Stricture formation is an expected complication of SG, reported at 3.5% in some series. Acute cases are mainly caused by tissue oedema or kinking, whereas chronic conditions primarily arise from surgical factors. The proposed aetiology of chronic stricture formation mainly includes (i) over‐traction on the greater curvature while stapling particularly in the area across the incisura angularis or proximally close to the hiatus; (ii) axial deviation of the stapler line caused by inadequate dissection, creating a functional twist and (iii) use of a smaller bougie (usually smaller than 36 French). The two most common sites of stenosis are the gastroesophageal junction and incisura angularis. The presenting symptoms can vary depending on the degree of stenosis; it may include oral food intolerance, dysphagia, nausea and vomiting.

A work‐up tool for diagnosing stenosis can include endoscopy and CT imaging. Under more challenging conditions, such as the presence of a functional twist, a UGI contrast study can help determine the area of possible stenosis when the results of using other investigating tools are usually equivocal. In such cases, real‐time imaging is conducted while the patient is asked to ingest oatmeal mixed with contrast material.

Treatment approaches usually vary depending on the timing of presentation. In acute cases (which are mainly due to post‐operative tissue oedema), conservative treatment is usually sufficient until the oedema resolves spontaneously and completely. Treatment alternatives for persistent stenosis usually start with endoscopic balloon dilatation, particularly in a smaller stricture segment. The reported success rate attributed to endoscopic dilation is up to 56% in some case series. Placing a self‐expanding stent for managing strictures can present different challenges, such as poor tolerance and stent migration. Surgery is normally reserved for long‐segment stenosis or when symptoms fail to resolve after multiple attempts at endoscopic dilatation. These methods may include anterior wall stricture gastroplasty, followed by an omental patch. Another surgical alternative is conversion to RYGB or wedge resection with gastro–gastrostomy. Conversion to RYGB may also be used as a first‐line treatment for functional strictures caused by an acute axial deviation in the stapler line.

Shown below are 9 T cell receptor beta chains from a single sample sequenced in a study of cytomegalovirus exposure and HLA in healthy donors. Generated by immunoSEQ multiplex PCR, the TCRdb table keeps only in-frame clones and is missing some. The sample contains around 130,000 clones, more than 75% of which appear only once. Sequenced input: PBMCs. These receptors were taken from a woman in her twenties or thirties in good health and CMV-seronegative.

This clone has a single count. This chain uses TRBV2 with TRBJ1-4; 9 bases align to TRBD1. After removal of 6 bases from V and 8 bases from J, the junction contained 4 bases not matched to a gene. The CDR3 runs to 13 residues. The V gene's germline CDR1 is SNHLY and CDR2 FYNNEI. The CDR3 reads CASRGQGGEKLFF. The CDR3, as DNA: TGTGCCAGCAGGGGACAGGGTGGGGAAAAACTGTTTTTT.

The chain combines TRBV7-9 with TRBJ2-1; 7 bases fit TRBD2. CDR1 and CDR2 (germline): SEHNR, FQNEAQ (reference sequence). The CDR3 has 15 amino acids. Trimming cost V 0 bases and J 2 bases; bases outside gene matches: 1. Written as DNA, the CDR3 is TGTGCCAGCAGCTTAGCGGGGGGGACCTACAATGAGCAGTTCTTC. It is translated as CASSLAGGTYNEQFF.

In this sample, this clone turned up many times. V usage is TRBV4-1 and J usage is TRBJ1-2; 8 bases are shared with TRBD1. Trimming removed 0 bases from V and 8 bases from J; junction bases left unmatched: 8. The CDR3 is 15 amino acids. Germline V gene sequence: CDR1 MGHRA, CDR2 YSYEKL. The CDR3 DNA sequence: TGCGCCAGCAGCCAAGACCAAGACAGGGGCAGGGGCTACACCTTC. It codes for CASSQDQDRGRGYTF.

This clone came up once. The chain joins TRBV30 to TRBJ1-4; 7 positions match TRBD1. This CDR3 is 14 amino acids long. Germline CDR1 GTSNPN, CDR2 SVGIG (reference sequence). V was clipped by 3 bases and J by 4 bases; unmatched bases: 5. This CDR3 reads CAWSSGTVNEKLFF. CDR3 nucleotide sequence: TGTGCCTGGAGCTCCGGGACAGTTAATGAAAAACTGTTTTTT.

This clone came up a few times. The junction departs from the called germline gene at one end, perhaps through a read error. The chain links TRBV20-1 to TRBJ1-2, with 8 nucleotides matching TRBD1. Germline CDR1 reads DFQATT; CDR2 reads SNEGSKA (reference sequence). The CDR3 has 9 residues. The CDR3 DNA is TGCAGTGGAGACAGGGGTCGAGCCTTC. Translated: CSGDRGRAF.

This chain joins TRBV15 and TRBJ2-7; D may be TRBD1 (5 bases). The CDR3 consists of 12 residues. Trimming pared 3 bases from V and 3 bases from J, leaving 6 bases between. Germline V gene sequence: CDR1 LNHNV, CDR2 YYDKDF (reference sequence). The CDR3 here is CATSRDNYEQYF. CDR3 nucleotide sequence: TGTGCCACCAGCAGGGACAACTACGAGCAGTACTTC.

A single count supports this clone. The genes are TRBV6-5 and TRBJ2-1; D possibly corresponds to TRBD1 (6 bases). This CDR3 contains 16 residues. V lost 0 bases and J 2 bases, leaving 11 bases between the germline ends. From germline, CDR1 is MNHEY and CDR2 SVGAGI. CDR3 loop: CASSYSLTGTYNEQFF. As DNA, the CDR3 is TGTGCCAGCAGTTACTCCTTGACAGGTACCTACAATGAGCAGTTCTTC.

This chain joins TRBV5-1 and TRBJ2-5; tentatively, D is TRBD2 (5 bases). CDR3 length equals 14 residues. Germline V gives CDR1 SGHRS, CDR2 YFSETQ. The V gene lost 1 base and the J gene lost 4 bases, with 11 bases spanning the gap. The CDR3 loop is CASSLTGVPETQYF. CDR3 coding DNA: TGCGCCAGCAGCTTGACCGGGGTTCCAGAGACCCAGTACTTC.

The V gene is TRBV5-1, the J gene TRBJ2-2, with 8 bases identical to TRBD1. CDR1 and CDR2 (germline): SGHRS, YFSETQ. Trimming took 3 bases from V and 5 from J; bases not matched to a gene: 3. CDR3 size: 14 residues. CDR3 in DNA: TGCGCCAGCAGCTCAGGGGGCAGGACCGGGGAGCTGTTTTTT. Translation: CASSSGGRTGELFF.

Reflux Disease

Gastroesophageal reflux is amongst the list of complications that may be encountered post‐SG. It presents with classical reflux symptoms, such as epigastric pain, heartburn and regurgitation. It can be caused by either the worsening of pre‐existing reflux (which is why severe GERD is a relative contraindication to SG) or the development of de novo reflux symptoms. Reflux can be attributed to either possible anatomical change encountered post‐SG, such as weakness of the lower oesophageal sphincter. It can also be secondary to mechanical causes, such as overly dilated fundus (‘sandglass’ deformity), distal stenosis due to mid‐corporal stricture or kinking and hiatal hernia left behind without repair. Work‐up for post‐SG reflux includes endoscopy, CT and upper GI contrast study.